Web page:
Lecture Notes in Education
Psychology and Public Media

Risk Factors for Postpartum Depression During COVID-19


Jingzhe Guo * 1 , Zhaojie Song 2

1 School of public health, Xi'an Jiaotong University

2 School of Public Health and Management, Chongqing Medical University

Corresponding Author

Jingzhe Guo


postpartum depression, logistics regression analysis, risk factors, COVID-19


Many social problems have been highlighted by COVID-19. The perinatal mental health of pregnant women is closely related to the newborn's health and the stability and harmony of family. However, there are few studies on postpartum depression in China. In this study, single-factor analysis and multivariate logistics regression analysis will be used to explore the high-risk factors of postpartum depression in COVID-19.From October 2020 to February 2021, the basic information of 388 puerperas from two cities in central and Northwest China, Xinxiang and Xi'an, were collected, including occupation, age, education, religious belief, nationality, partner companion time during pregnancy, major life-influenced events in the past six months, cognition of COVID-19, and gender and health of the newborn. Edinburgh Postpartum Depression Scale (EPDS) was used for psychological evaluation. SPSS 13.0 was used for univariate and multivariate logistic regression analysis. According to the Edinburgh Depression Scale, 45 cases were classified into the depression group (score ≥ 13), and 343 cases were classified into the normal group (score < 13).The statistical results of general and clinical data showed that there was no significant correlation between occupation, nationality, weekly accompanying time, or age and postpartum depression (P > 0.05). In logistic multivariate regression analysis, the risk of postpartum depression in pregnant women with neonatal diseases was about 2.23 times higher than that of healthy pregnant women (OR = 2.233). When pregnant women believed that COVID-19 had a negative impact on the health of their newborns, their risk of postpartum depression was 3.31 times higher than that of perinatal women who did not(OR=3.314). This study explored the risk factors of postpartum depression in COVID-19, hoping to provide a method for prevention and treatment.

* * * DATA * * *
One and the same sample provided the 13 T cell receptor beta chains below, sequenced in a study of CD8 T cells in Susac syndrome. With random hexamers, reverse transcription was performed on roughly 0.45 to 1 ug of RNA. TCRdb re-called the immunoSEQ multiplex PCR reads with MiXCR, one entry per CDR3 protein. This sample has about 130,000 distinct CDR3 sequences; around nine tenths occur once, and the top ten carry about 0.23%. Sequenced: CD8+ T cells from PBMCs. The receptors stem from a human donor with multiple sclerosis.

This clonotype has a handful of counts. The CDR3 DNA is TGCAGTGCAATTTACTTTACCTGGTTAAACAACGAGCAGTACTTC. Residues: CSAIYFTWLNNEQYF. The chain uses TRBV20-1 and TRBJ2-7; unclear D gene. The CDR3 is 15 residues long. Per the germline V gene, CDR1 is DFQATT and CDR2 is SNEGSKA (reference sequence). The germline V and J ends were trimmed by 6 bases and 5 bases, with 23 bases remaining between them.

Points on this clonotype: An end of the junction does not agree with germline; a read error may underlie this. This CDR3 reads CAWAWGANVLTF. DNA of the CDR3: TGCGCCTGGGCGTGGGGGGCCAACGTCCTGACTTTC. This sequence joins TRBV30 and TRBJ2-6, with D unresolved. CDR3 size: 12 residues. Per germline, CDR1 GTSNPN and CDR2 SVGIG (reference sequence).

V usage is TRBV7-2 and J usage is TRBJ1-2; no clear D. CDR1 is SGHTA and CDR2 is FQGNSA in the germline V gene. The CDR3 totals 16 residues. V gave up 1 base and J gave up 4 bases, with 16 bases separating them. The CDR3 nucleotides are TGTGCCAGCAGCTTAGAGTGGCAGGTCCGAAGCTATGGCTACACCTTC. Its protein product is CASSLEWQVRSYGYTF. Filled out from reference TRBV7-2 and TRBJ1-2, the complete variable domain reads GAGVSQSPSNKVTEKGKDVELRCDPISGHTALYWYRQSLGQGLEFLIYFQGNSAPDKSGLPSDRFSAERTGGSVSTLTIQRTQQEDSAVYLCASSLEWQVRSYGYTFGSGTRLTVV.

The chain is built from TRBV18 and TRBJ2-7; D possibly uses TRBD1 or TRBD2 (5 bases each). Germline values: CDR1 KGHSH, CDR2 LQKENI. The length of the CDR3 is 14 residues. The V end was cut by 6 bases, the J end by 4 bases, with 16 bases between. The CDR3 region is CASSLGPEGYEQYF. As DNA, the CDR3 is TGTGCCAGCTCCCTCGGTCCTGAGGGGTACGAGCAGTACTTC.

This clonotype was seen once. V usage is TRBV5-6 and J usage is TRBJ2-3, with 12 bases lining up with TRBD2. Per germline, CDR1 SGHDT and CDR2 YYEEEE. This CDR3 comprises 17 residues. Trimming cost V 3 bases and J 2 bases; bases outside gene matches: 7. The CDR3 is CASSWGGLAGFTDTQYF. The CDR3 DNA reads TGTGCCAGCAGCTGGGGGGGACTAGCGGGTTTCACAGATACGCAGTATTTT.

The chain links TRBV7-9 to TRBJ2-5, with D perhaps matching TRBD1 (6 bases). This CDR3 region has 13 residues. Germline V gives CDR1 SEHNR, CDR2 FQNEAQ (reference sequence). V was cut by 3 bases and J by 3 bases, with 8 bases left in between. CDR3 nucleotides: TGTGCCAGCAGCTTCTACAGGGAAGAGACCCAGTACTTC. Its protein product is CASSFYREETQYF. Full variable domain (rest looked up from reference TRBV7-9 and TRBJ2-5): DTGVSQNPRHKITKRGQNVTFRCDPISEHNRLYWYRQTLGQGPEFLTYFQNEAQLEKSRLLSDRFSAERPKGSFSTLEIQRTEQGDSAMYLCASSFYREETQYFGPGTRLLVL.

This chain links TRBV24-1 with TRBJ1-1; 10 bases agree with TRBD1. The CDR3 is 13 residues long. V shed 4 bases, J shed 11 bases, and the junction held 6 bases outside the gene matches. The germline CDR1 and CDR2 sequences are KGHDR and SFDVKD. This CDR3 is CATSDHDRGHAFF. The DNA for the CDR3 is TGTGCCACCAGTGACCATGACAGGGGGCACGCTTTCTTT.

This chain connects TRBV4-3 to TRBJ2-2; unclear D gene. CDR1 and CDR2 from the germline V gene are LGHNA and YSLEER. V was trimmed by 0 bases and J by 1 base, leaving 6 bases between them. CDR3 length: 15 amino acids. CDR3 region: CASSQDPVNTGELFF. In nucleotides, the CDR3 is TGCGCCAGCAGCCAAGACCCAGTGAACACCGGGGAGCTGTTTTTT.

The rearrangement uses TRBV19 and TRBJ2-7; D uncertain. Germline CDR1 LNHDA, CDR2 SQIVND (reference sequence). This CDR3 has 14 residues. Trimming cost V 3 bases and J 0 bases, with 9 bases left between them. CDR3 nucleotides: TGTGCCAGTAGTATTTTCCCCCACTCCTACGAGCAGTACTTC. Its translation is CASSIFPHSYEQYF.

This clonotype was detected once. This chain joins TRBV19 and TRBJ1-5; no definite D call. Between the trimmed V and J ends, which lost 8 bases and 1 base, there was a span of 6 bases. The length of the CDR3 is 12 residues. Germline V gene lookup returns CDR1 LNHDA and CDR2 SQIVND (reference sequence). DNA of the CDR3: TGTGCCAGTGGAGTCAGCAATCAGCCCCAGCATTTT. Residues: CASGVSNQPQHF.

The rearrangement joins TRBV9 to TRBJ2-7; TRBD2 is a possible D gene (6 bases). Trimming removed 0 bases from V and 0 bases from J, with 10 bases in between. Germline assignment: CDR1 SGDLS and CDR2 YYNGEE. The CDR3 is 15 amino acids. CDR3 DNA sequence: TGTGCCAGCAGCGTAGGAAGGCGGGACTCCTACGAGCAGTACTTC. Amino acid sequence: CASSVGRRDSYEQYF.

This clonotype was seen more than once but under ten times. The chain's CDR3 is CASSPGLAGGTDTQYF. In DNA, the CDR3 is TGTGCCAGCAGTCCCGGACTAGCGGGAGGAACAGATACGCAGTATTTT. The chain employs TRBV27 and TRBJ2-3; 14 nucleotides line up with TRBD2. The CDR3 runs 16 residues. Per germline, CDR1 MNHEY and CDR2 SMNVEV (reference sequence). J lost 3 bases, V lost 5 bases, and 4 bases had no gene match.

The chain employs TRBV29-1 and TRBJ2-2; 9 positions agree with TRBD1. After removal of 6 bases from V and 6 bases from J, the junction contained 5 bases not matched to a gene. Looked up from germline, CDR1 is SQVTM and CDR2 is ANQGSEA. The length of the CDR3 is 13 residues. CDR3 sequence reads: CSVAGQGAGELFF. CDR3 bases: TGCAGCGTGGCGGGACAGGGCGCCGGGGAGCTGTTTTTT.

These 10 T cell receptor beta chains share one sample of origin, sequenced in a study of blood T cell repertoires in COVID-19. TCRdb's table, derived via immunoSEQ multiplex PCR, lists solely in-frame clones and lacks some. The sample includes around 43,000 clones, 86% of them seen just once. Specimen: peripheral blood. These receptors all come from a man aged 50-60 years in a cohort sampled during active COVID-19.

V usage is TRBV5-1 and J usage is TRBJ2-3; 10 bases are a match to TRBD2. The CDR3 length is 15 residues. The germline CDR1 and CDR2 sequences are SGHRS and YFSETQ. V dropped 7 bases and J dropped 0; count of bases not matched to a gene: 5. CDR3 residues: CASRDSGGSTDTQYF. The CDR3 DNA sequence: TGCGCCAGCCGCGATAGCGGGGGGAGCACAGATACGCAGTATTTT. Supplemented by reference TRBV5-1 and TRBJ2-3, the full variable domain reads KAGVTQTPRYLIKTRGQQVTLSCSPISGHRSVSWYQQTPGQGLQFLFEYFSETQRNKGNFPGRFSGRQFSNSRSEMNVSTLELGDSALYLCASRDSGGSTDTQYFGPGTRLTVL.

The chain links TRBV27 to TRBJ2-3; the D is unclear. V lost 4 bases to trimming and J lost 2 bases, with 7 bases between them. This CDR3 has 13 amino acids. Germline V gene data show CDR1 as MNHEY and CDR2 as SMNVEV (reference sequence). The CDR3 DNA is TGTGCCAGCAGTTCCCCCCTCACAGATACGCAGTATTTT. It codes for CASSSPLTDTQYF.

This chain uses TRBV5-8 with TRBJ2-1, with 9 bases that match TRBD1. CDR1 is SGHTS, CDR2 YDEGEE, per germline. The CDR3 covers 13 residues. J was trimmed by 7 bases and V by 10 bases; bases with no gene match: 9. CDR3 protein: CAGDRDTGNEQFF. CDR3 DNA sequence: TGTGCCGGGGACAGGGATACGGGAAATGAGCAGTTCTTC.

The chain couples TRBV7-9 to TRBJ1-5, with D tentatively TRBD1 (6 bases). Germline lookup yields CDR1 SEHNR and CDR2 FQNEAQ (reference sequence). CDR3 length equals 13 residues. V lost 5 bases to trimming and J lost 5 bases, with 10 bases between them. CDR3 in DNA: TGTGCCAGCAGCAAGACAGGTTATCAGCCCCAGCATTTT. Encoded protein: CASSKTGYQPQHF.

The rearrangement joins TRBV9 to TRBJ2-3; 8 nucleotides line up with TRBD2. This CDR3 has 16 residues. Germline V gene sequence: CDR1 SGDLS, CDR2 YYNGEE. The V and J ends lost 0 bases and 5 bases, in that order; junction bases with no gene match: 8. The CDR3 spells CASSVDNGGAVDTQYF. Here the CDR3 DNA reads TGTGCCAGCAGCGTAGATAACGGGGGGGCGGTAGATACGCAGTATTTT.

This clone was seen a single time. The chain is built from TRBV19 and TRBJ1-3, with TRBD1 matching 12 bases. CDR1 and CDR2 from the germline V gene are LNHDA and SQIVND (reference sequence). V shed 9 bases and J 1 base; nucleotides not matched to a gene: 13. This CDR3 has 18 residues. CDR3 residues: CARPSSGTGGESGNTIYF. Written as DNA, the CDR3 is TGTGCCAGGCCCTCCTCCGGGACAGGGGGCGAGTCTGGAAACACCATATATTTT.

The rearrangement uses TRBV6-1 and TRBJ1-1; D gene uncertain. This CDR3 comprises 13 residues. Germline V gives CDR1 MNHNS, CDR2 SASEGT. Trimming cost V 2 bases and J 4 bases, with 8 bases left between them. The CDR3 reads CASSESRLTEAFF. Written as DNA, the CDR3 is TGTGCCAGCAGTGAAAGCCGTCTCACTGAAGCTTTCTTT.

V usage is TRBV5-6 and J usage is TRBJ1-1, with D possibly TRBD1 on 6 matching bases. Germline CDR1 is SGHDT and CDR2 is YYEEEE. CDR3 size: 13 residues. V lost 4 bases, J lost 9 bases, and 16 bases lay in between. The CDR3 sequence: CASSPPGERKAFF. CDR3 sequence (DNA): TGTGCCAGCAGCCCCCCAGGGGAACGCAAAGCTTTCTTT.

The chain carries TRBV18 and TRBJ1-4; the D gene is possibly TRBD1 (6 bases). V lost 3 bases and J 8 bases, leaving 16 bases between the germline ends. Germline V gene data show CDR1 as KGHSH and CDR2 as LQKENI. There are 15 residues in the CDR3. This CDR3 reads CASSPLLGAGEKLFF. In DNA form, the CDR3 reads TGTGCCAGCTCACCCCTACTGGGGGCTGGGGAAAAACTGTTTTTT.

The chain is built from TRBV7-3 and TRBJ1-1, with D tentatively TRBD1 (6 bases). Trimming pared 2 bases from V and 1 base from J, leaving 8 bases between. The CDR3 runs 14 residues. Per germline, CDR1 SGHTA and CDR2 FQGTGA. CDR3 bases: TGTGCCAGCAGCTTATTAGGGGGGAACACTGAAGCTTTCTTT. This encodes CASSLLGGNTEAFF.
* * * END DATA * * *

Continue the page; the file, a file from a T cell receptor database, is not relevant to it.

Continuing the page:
Jingzhe Guo, Zhaojie Song. Risk Factors for Postpartum Depression During COVID-19. LNEP (2021) LNEP ICEIPI 2021: 152-162. DOI: 10.54254/lnep.iceipi.2021190.


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